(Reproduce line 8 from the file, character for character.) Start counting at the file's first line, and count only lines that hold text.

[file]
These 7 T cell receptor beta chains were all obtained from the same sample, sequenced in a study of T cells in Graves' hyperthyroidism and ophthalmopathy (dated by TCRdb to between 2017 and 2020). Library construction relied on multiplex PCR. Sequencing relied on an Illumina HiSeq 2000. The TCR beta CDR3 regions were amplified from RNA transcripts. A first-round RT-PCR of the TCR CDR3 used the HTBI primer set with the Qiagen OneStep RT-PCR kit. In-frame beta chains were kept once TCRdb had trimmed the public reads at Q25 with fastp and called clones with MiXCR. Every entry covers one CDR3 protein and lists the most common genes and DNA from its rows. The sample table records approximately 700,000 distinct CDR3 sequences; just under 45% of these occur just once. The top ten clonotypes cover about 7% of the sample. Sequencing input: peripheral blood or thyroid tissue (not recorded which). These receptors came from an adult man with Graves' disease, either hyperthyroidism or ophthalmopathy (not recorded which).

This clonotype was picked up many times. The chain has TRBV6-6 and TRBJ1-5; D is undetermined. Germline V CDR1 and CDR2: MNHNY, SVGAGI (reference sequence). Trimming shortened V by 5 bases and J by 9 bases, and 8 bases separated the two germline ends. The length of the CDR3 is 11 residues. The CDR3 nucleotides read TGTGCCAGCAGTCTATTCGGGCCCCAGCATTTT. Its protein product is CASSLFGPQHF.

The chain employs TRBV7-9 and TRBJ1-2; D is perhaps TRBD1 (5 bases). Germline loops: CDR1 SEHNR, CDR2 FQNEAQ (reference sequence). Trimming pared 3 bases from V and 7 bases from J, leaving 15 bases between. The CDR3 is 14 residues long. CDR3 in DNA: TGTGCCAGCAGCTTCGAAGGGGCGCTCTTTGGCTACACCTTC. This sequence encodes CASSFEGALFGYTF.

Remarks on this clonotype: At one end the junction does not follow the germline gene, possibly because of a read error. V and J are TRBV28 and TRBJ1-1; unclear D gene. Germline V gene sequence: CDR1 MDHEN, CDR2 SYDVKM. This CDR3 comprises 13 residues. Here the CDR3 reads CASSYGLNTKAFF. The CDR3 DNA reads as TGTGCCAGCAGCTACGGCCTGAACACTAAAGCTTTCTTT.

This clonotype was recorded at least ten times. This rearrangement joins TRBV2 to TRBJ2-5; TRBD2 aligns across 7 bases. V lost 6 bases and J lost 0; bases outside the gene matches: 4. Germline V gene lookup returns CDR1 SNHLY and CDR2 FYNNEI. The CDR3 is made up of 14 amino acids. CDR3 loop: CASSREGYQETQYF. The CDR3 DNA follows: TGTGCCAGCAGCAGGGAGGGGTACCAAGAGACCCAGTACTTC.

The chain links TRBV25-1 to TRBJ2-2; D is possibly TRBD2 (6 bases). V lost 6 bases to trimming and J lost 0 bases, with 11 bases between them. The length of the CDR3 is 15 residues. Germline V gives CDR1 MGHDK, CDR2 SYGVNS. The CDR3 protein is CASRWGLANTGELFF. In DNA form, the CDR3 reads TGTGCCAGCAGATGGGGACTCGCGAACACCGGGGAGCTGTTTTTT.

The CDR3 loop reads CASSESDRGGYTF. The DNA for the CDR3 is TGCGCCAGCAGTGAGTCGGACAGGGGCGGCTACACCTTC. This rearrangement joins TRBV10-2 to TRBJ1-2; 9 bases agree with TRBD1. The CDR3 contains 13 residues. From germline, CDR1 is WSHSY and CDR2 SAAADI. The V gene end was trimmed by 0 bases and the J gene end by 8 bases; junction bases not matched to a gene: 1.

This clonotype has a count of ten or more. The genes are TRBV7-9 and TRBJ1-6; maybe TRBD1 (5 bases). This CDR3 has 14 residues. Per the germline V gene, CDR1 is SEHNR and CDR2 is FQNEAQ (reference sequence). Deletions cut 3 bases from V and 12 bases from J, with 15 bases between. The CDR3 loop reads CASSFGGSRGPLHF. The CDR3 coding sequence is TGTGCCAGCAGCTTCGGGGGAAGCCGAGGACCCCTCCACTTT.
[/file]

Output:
This clonotype has a count of ten or more. The genes are TRBV7-9 and TRBJ1-6; maybe TRBD1 (5 bases). This CDR3 has 14 residues. Per the germline V gene, CDR1 is SEHNR and CDR2 is FQNEAQ (reference sequence). Deletions cut 3 bases from V and 12 bases from J, with 15 bases between. The CDR3 loop reads CASSFGGSRGPLHF. The CDR3 coding sequence is TGTGCCAGCAGCTTCGGGGGAAGCCGAGGACCCCTCCACTTT.